When I saw the photos of Kate Middleton leaving the hospital in stilettos on Monday, I wasn’t impressed. Instead, I felt those pointy heels jabbing at mothers' hearts all over the world.
As women took to social media wondering how the Duchess of Cambridge pulled that off just seven hours after giving birth, I thought the answer was pretty obvious: with a nanny, some stylists, a driver, a prince and a palace to go home to. Duh.
While Kate makes the postpartum experience look like a party, complete with a red dress and blow-out (which have to be hiding a massive pad and leaky breasts, right?!), most moms have other things to think about in those hours after pushing a baby out of their body, like "is there anything in the fridge at home" and "how will I survive without sleep for six months?"
We think, damn, I sweated through my only nightgown and God bless these comfy black leggings. We wonder if we got the right size onesies, if we installed the car seat correctly, is there enough money for expenses that are about to skyrocket and how will we take care of this precious new life that we love so very much but might need more than we can give?
It’s the other 99 percent of mothers who don’t have a support staff at their disposal that really impress me.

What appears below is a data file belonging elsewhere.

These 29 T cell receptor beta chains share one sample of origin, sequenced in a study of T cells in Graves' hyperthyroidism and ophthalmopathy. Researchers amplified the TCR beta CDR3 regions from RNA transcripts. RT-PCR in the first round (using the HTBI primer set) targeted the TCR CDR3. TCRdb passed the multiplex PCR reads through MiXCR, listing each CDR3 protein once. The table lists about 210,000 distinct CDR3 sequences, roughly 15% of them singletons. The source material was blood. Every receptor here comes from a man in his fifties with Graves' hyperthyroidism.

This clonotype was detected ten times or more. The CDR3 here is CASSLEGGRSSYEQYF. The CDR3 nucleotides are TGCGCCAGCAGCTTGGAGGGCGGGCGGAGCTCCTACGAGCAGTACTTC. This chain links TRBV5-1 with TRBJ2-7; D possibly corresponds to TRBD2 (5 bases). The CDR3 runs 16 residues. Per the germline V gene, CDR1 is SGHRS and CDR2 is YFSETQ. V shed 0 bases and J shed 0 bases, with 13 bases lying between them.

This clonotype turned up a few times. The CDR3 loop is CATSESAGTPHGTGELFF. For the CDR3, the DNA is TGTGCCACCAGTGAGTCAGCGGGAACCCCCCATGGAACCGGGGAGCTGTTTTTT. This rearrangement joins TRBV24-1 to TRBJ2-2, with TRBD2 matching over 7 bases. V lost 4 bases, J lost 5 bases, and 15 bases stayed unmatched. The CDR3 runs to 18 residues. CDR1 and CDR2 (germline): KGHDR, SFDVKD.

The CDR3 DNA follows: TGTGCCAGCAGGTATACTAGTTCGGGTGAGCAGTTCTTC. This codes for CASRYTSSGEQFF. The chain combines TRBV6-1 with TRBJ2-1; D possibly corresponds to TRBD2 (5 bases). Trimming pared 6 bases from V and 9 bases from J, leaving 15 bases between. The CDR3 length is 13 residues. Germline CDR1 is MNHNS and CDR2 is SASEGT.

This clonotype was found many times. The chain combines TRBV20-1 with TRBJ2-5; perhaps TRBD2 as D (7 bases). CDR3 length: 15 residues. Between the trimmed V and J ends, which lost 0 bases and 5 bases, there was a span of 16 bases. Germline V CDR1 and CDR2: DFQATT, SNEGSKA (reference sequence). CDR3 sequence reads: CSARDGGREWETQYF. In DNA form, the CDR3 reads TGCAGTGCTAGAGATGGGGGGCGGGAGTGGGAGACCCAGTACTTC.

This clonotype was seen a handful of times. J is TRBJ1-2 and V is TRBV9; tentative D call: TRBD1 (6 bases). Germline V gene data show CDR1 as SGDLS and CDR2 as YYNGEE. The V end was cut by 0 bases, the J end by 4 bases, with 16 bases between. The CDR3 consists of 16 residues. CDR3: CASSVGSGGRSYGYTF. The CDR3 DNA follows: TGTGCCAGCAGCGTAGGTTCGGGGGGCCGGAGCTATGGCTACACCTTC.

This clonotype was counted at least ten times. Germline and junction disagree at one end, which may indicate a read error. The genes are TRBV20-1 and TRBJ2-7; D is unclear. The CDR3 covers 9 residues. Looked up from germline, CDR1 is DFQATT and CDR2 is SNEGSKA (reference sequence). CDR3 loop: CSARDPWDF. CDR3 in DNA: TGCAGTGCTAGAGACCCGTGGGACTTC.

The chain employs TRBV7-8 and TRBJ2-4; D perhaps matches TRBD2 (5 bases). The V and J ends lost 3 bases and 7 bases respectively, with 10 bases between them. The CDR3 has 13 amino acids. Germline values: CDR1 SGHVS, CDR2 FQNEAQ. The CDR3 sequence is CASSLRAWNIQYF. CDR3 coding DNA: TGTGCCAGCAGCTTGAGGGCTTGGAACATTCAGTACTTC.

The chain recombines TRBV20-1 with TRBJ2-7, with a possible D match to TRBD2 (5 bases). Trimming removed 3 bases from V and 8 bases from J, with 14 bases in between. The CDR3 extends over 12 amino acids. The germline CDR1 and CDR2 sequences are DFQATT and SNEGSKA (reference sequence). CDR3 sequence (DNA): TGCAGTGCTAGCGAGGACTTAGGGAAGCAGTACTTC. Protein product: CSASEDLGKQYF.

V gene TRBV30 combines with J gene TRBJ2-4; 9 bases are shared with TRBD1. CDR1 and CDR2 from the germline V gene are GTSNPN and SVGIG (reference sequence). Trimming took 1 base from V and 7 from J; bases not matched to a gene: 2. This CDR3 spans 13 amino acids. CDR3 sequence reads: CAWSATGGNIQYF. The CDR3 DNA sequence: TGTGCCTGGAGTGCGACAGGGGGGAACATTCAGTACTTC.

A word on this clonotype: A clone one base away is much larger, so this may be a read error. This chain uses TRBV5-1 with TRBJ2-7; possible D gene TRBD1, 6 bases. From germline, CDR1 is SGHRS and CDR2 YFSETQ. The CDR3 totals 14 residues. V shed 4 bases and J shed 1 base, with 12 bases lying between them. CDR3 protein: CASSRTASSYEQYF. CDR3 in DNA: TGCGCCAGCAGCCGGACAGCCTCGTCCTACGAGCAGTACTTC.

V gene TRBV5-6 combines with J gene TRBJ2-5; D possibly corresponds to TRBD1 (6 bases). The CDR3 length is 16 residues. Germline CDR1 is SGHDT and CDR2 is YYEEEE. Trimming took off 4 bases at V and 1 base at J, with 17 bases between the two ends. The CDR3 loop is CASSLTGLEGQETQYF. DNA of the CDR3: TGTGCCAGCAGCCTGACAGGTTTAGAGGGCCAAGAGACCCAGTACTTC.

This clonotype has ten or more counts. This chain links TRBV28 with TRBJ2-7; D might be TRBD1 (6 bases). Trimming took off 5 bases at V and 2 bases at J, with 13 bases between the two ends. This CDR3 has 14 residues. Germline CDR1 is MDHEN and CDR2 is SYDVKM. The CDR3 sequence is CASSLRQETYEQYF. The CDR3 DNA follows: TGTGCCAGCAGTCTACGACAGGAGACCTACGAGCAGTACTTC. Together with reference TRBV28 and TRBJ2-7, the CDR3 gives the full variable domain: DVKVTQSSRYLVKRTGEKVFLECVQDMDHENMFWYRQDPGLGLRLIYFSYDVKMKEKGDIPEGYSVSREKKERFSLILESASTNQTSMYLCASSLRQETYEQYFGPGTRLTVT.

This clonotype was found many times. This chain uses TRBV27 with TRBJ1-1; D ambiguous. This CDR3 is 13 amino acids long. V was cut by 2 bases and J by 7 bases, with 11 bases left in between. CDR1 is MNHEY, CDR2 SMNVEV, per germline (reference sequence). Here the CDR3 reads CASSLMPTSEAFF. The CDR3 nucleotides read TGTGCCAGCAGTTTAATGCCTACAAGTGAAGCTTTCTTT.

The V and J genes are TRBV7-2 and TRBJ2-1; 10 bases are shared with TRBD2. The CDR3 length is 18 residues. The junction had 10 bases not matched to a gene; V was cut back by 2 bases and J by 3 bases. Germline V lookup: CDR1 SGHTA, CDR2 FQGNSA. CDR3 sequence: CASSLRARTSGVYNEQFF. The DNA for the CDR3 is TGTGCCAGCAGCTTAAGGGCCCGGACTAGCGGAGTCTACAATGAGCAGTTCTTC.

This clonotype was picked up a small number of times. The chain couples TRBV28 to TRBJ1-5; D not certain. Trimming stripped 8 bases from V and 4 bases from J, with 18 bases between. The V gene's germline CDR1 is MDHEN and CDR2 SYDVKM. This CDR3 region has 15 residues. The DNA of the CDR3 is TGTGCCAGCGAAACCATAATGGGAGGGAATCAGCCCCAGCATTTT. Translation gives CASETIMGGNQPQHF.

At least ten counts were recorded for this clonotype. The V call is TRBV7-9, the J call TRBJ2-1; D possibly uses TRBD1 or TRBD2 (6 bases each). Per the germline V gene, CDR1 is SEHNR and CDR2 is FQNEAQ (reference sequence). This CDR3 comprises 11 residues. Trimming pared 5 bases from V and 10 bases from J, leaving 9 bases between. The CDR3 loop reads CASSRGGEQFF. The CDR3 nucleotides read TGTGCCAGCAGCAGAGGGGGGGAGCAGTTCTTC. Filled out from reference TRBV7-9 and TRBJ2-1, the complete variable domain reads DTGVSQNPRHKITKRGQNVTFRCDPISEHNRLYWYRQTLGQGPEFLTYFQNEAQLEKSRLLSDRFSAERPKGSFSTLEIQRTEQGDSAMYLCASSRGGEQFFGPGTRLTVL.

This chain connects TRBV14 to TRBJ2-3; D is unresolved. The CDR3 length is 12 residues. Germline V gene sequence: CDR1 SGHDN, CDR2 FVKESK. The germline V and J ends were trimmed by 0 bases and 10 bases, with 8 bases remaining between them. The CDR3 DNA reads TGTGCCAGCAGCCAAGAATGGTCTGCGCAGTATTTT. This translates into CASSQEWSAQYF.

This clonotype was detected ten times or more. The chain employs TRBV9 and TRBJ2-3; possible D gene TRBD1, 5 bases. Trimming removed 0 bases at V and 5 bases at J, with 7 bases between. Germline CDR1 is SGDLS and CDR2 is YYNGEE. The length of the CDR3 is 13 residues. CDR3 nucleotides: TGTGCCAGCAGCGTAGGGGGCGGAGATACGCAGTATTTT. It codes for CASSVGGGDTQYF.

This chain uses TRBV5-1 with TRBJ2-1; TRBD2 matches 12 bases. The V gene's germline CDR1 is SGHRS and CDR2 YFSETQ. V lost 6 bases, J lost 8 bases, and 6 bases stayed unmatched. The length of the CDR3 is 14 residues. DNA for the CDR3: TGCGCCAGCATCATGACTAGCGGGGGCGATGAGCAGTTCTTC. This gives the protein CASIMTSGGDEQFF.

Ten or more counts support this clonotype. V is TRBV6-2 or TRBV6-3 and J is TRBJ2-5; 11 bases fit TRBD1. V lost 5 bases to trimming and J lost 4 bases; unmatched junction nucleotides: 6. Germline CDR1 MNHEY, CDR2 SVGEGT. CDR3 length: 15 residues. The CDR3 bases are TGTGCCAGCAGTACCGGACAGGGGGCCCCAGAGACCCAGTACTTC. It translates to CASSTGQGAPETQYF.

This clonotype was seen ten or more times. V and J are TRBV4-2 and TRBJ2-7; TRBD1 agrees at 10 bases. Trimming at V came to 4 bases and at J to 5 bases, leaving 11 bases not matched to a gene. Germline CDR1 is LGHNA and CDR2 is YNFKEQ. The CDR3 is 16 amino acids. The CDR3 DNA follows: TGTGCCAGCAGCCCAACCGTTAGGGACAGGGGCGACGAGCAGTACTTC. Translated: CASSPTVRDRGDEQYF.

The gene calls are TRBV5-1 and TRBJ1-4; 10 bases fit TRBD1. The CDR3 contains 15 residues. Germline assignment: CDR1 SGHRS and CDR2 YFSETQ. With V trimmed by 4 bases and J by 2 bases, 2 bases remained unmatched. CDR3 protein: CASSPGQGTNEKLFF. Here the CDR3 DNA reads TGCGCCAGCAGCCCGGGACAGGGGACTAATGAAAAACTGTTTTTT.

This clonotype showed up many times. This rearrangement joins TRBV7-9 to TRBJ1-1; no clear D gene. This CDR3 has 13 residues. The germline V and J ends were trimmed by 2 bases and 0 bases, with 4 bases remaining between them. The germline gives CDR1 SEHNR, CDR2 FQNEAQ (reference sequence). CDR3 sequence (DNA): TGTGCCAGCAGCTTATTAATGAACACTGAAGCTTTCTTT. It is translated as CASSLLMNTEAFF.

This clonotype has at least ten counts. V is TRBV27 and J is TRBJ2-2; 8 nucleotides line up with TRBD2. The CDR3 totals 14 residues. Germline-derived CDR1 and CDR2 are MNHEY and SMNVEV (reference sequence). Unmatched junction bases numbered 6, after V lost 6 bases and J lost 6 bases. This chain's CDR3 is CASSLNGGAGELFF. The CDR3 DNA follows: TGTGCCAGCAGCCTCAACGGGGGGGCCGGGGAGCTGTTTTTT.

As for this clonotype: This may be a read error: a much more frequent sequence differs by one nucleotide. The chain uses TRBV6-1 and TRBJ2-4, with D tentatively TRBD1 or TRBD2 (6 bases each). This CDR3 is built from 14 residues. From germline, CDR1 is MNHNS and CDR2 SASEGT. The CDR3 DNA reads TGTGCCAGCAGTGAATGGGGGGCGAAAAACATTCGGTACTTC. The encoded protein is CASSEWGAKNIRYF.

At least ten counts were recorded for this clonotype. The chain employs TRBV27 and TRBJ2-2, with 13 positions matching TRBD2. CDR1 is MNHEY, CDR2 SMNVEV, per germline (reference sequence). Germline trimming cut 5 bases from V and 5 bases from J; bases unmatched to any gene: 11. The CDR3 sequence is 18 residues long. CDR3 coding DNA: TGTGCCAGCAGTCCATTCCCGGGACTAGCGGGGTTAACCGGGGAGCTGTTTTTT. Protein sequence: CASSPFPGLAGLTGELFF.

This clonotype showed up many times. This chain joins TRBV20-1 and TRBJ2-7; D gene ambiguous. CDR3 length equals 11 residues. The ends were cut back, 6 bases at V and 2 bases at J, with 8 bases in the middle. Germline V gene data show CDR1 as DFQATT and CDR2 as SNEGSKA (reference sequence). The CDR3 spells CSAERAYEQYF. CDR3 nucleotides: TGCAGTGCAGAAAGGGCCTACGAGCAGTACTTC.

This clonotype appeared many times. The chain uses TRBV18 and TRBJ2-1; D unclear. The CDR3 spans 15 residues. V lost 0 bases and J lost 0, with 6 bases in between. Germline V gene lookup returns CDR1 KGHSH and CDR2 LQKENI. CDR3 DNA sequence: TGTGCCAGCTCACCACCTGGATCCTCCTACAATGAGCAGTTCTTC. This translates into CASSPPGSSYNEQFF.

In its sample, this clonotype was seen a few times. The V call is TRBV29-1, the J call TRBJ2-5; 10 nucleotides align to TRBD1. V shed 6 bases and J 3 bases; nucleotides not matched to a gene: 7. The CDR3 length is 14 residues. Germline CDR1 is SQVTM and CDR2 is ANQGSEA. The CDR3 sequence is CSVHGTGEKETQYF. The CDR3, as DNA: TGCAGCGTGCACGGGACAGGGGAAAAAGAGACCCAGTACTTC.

No doubt, now that Kate’s been home for a few days, she has to fret over other problems the rest of us don't—such as getting her figure back for photo ops. And that’s fine. If she’s not on brand—which is to say skinny and pretty with well-coiffed chestnut hair and perfect children—she risks being excoriated by the press. Still, I would discourage anyone from being too impressed when she shows up on the cover of People magazine in two weeks, having lost the baby weight and then some.
It’s the other 99 percent of mothers who don’t have a support staff at their disposal that really impress me. These are the women I can get behind and cheer for.
They're the ones not splashed across the magazines racks in their skinny jeans, but rather juggling work and motherhood with limited resources. They're wondering if those scant few weeks of paid leave are enough to recover their focus and how much the childcare will cost. Will their kids grow up to resent them for leaving them in daycare? Will they be able to pay for college? And there still isn’t anything in the fridge!
Yes, I know. Considering her privileged position, the Duchess of Cambridge is about as human as a royal can be. She’s regularly applauded for being a “hands-on mom.” But really, when you don’t have to lift a pinkie except to get a manicure or sip your Earl Grey, it’s actually not as hard to be hands-on.
It's when the hands also have to wash clothes, clean the house, do the shopping, drive to work and hold the baby through long nights of colicky crying, then I’ll start clapping.